Nine hundred ways to save Scotland’s native plants

Climbing ropes, loose rocks and steep slippery slopes are all in a day’s work for conservation teams at the Royal Botanic Garden Edinburgh (RBGE), as they head for the hills to translocate some 900 plants of the rare alpine blue-sow-thistle.

Wednesday, 27th October 2021, 8:21 am
Reintroducing the thistle can be a physically demanding.

While it is easy to think Scotland’s wild places are in good health, the reality is that many species – including the native Cicerbita alpina – are struggling for survival.

Now, as part of the organisation’s project to rescue genetic diversity, hundreds of plants are about to be carefully transported from RBGE’s Nursery and translocated into five carefully chosen secret sites, deep in the Cairngorm National Park.

Scottish conservation horticulturist Martine Borge explained: “This October and November, the team will transplant hundreds of Cicerbita plants to sites within the Mar Lodge Estate, Glen Feshie and Glen Lochay.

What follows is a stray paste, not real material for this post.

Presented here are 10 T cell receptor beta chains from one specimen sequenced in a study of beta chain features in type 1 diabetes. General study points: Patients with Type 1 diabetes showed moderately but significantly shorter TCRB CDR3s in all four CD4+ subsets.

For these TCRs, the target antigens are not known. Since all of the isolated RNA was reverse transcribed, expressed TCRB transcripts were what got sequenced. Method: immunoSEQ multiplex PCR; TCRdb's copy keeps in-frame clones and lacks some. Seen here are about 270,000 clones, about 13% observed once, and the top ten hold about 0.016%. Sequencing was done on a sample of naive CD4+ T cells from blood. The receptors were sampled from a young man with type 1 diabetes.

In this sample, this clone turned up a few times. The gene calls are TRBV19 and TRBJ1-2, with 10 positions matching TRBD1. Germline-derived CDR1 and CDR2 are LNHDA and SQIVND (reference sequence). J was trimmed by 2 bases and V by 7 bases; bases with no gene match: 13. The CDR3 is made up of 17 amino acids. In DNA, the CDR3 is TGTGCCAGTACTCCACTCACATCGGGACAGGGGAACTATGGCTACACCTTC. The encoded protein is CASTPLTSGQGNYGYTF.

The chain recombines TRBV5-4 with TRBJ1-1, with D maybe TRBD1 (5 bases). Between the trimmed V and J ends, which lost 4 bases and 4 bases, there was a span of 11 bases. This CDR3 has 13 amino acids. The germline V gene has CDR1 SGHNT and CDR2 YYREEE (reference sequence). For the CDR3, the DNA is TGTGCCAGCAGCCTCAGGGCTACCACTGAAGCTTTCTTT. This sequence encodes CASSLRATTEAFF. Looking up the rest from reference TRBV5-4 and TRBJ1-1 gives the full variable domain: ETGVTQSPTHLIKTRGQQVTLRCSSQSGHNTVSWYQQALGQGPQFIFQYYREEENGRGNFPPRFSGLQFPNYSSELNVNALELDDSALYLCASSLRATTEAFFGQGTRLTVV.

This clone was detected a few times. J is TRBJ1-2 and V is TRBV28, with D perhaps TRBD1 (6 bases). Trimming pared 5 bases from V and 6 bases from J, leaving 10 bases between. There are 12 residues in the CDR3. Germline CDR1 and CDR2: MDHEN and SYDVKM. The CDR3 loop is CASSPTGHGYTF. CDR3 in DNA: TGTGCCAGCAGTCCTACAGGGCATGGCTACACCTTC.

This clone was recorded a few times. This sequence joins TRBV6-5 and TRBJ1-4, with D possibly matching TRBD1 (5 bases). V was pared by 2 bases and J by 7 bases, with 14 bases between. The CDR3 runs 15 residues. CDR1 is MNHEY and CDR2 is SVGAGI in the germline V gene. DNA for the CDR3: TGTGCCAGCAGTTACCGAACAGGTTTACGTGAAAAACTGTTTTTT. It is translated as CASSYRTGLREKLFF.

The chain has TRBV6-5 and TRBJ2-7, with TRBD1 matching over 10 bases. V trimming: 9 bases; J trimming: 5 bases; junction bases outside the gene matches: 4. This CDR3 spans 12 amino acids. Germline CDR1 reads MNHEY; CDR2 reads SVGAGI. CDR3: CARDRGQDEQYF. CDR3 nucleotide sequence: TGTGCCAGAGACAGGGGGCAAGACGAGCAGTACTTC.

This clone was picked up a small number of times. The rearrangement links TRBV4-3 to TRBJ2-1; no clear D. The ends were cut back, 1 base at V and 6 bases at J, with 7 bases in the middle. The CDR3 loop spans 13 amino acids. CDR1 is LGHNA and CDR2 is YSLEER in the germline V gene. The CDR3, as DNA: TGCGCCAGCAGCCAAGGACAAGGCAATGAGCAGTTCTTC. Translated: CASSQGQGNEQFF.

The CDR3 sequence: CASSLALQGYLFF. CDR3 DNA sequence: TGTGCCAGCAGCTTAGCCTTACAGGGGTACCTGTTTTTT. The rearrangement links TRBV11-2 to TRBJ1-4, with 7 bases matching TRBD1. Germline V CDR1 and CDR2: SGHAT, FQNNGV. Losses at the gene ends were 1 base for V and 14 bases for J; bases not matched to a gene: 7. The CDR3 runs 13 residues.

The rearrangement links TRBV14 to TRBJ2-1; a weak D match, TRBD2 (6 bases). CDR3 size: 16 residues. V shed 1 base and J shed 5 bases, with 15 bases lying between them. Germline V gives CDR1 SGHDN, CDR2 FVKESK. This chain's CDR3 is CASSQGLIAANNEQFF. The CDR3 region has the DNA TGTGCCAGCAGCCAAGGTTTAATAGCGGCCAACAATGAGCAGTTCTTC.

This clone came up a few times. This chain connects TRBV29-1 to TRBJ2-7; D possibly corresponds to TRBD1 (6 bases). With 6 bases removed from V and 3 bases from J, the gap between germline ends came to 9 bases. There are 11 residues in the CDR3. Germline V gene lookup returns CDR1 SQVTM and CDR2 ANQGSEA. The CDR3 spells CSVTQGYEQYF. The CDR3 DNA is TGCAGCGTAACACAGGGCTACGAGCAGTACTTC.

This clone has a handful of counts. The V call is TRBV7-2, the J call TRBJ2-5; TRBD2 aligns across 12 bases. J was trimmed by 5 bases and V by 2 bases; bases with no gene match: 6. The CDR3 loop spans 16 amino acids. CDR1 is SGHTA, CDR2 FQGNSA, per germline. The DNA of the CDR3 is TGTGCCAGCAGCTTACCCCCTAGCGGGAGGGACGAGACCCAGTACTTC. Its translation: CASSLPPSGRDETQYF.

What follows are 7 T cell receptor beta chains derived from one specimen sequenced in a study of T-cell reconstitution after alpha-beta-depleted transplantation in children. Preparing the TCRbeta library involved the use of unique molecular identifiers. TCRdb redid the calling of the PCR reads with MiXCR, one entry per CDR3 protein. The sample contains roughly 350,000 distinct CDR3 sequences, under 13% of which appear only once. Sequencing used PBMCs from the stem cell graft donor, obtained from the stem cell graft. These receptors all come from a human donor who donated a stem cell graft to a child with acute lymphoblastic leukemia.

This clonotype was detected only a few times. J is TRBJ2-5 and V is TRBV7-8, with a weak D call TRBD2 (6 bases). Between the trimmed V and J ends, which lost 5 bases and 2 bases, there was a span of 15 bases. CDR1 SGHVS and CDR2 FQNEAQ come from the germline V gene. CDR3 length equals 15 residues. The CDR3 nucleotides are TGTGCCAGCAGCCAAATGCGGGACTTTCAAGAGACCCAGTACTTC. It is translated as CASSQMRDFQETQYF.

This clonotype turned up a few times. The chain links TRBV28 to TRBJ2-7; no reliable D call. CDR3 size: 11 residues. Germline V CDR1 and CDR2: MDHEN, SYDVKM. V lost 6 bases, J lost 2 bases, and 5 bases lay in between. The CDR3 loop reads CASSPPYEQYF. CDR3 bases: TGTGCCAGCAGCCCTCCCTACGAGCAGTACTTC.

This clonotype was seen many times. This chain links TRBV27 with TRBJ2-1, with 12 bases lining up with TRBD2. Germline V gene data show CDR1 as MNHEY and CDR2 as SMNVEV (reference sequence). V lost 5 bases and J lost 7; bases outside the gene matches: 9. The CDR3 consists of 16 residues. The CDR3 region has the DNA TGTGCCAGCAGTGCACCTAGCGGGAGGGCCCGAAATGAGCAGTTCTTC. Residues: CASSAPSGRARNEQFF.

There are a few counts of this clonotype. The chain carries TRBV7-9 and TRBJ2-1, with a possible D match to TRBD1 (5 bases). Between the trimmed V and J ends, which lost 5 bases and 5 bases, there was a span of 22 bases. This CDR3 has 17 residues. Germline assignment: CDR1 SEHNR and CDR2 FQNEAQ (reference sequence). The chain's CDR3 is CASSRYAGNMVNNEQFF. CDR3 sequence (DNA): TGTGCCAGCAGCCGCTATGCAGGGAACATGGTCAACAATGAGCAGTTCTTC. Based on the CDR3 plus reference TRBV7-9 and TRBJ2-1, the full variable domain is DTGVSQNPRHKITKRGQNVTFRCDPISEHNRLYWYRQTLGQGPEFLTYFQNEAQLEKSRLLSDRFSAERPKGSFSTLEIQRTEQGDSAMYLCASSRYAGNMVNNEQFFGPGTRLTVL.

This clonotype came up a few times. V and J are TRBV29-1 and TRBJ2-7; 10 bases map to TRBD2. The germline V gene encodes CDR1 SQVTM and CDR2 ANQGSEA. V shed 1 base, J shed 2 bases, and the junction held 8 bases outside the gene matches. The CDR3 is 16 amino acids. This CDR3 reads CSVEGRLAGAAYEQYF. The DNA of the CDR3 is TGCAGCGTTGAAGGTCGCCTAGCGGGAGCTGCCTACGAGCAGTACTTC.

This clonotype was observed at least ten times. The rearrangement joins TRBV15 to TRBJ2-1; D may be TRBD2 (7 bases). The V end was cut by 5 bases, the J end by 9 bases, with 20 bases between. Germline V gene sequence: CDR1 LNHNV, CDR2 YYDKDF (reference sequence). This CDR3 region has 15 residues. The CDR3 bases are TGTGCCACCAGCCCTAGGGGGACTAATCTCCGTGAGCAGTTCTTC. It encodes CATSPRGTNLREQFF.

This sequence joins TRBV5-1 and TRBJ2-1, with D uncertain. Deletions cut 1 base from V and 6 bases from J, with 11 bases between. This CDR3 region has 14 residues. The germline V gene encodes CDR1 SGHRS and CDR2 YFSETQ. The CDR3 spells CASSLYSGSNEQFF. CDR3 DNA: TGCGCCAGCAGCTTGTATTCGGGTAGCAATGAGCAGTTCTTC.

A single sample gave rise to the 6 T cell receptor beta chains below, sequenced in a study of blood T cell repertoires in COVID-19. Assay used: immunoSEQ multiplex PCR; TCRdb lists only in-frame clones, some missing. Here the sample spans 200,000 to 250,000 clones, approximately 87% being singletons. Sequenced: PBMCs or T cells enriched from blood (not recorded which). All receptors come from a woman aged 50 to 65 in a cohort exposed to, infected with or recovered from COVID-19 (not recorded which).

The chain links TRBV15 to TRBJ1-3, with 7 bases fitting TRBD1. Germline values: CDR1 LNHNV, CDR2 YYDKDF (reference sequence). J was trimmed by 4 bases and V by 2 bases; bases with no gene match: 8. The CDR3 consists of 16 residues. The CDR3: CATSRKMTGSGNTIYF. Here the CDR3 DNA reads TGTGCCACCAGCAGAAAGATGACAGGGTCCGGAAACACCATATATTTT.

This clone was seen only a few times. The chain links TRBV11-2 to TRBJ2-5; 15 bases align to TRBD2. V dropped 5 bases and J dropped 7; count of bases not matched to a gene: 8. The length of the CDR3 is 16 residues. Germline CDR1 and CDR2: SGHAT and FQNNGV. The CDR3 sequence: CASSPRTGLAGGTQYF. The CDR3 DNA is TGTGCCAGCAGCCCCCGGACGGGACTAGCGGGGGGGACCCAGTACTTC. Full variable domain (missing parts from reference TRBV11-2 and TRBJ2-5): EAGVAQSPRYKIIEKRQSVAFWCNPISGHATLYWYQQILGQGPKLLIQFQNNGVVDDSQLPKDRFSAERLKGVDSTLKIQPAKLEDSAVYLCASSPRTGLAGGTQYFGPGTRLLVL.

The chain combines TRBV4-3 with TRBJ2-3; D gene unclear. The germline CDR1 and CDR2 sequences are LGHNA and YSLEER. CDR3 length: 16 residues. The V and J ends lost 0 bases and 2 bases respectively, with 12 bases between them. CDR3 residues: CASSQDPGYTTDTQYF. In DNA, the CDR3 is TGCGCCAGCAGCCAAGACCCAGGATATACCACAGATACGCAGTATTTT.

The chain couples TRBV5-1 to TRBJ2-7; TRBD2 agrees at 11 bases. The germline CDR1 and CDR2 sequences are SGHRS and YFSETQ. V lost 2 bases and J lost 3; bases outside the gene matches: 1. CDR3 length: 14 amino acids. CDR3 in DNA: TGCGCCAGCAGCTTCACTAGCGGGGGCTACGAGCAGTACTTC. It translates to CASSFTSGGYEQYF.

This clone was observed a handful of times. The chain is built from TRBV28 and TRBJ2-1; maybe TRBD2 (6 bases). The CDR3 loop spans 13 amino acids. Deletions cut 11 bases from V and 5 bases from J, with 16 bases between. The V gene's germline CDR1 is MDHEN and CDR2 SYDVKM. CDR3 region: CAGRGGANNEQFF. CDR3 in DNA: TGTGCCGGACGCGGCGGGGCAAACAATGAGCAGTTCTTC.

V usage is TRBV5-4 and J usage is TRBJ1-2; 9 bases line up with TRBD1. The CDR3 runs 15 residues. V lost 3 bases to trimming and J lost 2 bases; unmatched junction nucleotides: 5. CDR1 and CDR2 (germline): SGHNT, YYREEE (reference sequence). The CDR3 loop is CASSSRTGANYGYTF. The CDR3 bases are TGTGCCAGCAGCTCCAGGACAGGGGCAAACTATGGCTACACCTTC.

"The fieldwork can be physically demanding as some of the planting sites are in steep mountainous areas. However, despite the challenges to the team, ensuring that these new plants are translocated to new, inaccessible mountain spots will give this beautiful and tenacious species its best chance of long-term survival.”

Now classed as Vulnerable and Near Threatened, Cicerbita alpina once grew more widely across the high woodlands and river courses of Scotland, but factors such as grazing and man-made changes to its habitat have pushed the species to the margins.

The mountain plant now survives in only a few scattered, high and largely difficult to access populations in the Cairngorms. This has resulted in a loss of genetic diversity and increased inbreeding and the plant now has a lowered ability to reproduce and expand.

Conservation geneticist Dr Aline Finger added: “Our Scottish conservation work helps us to better understand the causes of decline in species such as the Cicerbita alpina.

“The translocation of plants is an incredibly important part of our conservation work as it helps to secure the survival of this species in Scotland by creating completely new, genetically healthy populations.”